That “little” AWS Security Group to PAN Migration Project

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AWS Security Groups filters the traffic for one or more instances. It accomplishes this filtering function at the Transmission and IP layers, via their respective ports, and source/destination IP addresses.

At least one Security Group is associated to an instance and it carries a set of rules that filter traffic entering and leaving the instances.

Security Groups have a set of rules that filter traffic in two ways: inbound and outbound. The SG has a “Deny All” that allows data packets to be dropped if no rule is assigned to them from the source IP.

The quota for security groups per network interface multiplied by the quota for rules per security group can’t exceed 1,000.

SGs can and should be combined with NACLs and Next Generation Firewalls for a layered approach for an overall security posture.

In this blog/lab I’m going to “transfer” granular SG rules to a Palo Alto NGFW located at a central location and use “generic” SG rules.

Here comes some help!

Expedition is the fourth evolution of the Palo Alto Networks Migration Tool. The purpose of this tool is to help reduce the time and efforts of migrating a configuration from a supported vendor to Palo Alto Networks.


The Ubuntu server should have internet access as the installer script will perform an update of the
Expedition software by connecting to the Palo Alto Networks update servers for Expedition and
additional Ubuntu dependencies, such as MariaDB, Apache Web Server, RabbitMQ, JVM 1.8, etc

  • Login with default credentials ,username=”admin”, password=”paloalto”

Load Devices:

Create Project

Converting SGs to Security Policies

Expedition does not support a direct conversion from AWS SGs or any other cloud service provider construct to PAN as the constructs/policies as those are different objects. The way we found out to do it is first to transform SGs into CSV (comma separated values) and then import to Expedition.

Firewall policies can be a lot more complex and supports a wider range of cases. I’m working with the minimum input required to create a security policy.

From a SG we can extract directly: the protocol, port range, and source:

We can assume the action (allow) and get the destination (inbound rule) or source (outbound rule) querying the SG association. While to create a PAN policy we need:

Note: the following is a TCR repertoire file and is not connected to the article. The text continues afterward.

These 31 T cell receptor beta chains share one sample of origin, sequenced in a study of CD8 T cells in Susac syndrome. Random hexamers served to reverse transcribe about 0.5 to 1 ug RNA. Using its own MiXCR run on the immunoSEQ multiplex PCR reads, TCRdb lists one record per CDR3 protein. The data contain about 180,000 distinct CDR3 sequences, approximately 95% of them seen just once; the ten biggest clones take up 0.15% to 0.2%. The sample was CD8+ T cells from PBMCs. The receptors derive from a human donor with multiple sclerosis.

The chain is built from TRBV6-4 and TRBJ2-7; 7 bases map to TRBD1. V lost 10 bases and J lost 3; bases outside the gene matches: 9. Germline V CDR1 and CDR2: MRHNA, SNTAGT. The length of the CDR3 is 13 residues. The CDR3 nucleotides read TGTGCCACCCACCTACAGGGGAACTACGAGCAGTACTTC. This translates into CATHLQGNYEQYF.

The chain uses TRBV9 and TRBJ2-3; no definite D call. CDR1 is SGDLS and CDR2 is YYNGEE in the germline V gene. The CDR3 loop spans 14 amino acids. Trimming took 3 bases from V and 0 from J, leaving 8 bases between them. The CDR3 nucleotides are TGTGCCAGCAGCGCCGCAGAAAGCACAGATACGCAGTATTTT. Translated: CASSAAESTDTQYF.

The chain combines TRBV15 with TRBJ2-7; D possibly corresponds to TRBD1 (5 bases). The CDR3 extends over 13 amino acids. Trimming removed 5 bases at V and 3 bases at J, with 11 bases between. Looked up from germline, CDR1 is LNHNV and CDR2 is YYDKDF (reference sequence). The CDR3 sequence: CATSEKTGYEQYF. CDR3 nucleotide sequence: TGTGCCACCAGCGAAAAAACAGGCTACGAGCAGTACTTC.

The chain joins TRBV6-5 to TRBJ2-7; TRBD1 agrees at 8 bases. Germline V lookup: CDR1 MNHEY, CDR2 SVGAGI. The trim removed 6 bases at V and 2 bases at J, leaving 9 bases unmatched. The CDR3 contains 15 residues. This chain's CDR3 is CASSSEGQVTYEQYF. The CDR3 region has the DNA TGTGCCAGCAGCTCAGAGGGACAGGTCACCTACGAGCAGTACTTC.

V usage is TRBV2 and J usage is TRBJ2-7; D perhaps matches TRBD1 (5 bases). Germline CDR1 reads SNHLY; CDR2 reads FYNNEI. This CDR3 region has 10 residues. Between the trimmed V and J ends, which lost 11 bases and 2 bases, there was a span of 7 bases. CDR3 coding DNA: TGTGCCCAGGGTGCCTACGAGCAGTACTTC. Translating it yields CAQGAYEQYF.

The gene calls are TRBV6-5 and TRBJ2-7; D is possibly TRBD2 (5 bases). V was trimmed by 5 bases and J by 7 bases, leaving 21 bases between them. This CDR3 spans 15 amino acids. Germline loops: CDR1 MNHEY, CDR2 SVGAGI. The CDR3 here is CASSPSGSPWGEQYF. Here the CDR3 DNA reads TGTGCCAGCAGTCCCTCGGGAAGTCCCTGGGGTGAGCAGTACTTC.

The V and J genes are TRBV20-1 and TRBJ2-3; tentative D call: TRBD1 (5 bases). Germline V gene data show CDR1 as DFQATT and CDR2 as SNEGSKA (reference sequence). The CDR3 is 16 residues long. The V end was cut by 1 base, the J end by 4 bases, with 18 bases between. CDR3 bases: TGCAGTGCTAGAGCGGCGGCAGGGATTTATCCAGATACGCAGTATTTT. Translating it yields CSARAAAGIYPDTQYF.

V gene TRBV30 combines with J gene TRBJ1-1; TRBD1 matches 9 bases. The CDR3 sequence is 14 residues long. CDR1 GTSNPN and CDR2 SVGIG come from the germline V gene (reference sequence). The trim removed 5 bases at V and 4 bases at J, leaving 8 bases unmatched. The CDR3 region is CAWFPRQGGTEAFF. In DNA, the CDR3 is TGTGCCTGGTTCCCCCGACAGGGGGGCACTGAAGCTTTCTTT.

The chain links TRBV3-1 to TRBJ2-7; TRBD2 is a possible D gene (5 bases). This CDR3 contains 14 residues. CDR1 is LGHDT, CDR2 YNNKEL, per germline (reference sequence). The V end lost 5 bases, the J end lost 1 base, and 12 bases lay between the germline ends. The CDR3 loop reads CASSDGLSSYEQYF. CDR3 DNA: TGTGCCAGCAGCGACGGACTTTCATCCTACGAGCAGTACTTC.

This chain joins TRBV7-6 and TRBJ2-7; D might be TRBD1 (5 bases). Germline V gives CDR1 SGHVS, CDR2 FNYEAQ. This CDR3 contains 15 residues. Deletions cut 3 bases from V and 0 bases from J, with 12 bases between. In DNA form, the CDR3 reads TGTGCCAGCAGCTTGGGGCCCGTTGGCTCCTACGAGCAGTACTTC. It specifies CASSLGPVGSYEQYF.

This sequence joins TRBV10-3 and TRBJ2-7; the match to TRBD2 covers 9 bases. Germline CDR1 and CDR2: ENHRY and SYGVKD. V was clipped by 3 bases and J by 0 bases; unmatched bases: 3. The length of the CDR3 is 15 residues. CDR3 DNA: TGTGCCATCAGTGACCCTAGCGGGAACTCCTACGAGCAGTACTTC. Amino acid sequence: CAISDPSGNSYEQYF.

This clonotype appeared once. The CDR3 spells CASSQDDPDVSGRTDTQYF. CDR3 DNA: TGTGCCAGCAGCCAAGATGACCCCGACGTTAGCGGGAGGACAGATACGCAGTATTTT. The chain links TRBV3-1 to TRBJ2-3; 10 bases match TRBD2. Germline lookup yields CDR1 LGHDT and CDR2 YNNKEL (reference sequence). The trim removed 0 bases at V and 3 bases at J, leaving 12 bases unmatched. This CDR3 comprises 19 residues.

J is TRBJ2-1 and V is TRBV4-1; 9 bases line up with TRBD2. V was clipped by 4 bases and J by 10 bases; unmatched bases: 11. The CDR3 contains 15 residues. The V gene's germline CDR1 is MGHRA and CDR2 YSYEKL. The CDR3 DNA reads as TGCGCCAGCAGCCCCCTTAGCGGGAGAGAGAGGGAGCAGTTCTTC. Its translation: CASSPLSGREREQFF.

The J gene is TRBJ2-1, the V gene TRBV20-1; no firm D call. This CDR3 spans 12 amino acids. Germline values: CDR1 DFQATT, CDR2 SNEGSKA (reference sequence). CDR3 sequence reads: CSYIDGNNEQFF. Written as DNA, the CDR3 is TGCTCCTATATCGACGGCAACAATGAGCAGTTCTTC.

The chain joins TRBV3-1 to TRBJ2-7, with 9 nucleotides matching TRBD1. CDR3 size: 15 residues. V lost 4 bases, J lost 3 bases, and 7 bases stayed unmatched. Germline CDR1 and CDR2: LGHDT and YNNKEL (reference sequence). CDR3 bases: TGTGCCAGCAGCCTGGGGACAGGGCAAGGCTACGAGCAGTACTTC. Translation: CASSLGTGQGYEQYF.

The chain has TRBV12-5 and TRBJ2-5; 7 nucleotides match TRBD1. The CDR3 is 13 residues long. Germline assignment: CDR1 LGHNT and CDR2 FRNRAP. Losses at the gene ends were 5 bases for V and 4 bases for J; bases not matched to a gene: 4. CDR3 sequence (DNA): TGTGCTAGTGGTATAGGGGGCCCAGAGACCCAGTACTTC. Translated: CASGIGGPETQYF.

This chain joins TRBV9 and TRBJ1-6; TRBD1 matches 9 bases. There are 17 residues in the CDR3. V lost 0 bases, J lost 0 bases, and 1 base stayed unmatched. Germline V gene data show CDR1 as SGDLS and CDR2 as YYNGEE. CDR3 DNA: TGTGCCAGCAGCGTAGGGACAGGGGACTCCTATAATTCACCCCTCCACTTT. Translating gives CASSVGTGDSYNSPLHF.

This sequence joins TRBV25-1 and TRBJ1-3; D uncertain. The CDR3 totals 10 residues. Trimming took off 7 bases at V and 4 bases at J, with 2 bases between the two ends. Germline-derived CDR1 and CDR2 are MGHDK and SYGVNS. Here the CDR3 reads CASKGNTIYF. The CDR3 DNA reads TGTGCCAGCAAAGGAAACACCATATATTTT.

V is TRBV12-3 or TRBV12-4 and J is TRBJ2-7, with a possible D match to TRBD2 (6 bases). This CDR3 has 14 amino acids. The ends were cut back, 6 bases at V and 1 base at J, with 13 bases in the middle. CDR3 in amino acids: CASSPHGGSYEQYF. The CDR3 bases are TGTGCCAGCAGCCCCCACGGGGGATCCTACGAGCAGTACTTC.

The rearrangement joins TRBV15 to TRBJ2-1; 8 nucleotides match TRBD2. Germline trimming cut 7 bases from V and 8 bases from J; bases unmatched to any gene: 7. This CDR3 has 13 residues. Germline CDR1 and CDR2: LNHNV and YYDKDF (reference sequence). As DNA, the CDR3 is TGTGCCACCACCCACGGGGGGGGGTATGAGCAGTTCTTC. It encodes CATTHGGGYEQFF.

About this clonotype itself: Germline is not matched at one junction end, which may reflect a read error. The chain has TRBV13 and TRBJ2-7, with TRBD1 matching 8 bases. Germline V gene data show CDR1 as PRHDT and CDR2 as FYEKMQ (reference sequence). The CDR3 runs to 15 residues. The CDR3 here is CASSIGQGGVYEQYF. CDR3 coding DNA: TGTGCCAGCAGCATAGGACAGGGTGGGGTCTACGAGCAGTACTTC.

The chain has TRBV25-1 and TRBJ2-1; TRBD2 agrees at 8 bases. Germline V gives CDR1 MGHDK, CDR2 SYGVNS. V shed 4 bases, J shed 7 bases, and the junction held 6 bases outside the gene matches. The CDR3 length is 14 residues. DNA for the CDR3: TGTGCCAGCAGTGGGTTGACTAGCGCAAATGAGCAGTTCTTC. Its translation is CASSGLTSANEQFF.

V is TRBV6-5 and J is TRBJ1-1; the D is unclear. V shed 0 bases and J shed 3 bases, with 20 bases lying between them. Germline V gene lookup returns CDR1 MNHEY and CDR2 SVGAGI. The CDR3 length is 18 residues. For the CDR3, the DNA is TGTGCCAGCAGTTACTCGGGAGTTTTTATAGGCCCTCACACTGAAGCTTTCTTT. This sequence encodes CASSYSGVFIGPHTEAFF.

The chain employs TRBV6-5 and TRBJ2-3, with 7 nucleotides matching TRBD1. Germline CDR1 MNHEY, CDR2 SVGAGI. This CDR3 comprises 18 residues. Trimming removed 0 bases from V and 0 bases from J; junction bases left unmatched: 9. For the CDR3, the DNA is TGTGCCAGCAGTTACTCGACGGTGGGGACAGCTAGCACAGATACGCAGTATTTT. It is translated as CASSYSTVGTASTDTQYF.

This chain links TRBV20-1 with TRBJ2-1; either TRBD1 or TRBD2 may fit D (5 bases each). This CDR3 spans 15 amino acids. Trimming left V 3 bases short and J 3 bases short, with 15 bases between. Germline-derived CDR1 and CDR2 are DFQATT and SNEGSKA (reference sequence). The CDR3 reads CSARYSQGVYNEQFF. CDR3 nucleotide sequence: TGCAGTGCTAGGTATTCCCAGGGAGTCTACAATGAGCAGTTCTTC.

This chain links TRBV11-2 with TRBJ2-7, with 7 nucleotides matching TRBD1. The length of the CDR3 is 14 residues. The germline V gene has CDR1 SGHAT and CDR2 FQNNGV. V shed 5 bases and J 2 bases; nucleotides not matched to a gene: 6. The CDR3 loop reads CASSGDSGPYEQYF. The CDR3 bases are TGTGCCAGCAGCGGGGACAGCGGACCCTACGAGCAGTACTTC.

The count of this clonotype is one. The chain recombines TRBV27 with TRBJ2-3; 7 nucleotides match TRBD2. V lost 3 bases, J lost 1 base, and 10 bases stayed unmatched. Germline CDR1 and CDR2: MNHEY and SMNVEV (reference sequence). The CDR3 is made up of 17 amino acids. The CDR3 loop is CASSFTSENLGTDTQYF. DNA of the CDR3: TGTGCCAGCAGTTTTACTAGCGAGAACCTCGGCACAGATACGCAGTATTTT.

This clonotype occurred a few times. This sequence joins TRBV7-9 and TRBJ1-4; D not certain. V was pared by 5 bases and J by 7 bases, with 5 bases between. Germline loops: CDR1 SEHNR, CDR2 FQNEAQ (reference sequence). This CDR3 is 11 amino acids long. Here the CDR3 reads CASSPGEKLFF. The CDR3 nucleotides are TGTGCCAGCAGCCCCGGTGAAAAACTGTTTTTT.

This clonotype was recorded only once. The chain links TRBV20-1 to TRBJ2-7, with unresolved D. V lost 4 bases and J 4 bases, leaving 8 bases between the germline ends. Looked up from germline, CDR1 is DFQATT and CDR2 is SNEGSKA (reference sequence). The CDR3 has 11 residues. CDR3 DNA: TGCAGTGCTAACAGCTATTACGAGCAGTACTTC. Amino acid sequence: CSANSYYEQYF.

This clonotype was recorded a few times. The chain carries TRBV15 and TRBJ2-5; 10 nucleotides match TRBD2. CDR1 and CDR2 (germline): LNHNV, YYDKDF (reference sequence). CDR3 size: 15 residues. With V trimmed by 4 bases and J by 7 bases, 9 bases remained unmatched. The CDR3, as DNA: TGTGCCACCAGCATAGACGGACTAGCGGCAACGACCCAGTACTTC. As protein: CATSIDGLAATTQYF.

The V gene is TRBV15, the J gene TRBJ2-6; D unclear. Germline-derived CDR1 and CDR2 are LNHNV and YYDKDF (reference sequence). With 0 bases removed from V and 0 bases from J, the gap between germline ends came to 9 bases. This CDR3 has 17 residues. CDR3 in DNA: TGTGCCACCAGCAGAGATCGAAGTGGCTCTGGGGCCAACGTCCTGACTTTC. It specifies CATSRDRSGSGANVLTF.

• source and destination addresses
  • service
  • action

To create a service we need to combine the protocol and port range and the way we did it was to create a separate file called service containing that information.

Services file example:


The service file will be ingested first by Expedition and the security policy file can refer to it as in the example below:


Thanks to my buddy Ron to come up with a tool to generate those files automagically.

Importing CSV into Expedition

  • importing services

Once the file is loaded, we need to map columns to the proper values:

Then “import data”:

  • importing rules

Once the file is loaded, we need to map columns to the proper values:

Then “import data”:

Corner Cases

  • AWS SG uses “-1” while PAN uses “Any”
  • AWS SG uses “icmp” while PAN refers to it as an application “ping”

Applying Rules to NGFW

Import base config:

Go to export and drag and drop from the left to the right the objects for migration:

And then click “merge”:

After you have created the Final configuration we have to options to deploy it, one is manual XML file export that can be deployed on the PAN device that we are migrating to, or if that PAN device is already connected to Expedition, we can use API calls to send parts of the configuration or the whole configuration to the device.

Another option is to use the API Output Manager:

  • Generate API Requests (atomic = single API call; subAtomic = multiple API calls):
  • Send API Requests:

Checking the result:

Do not forget to commit 😉


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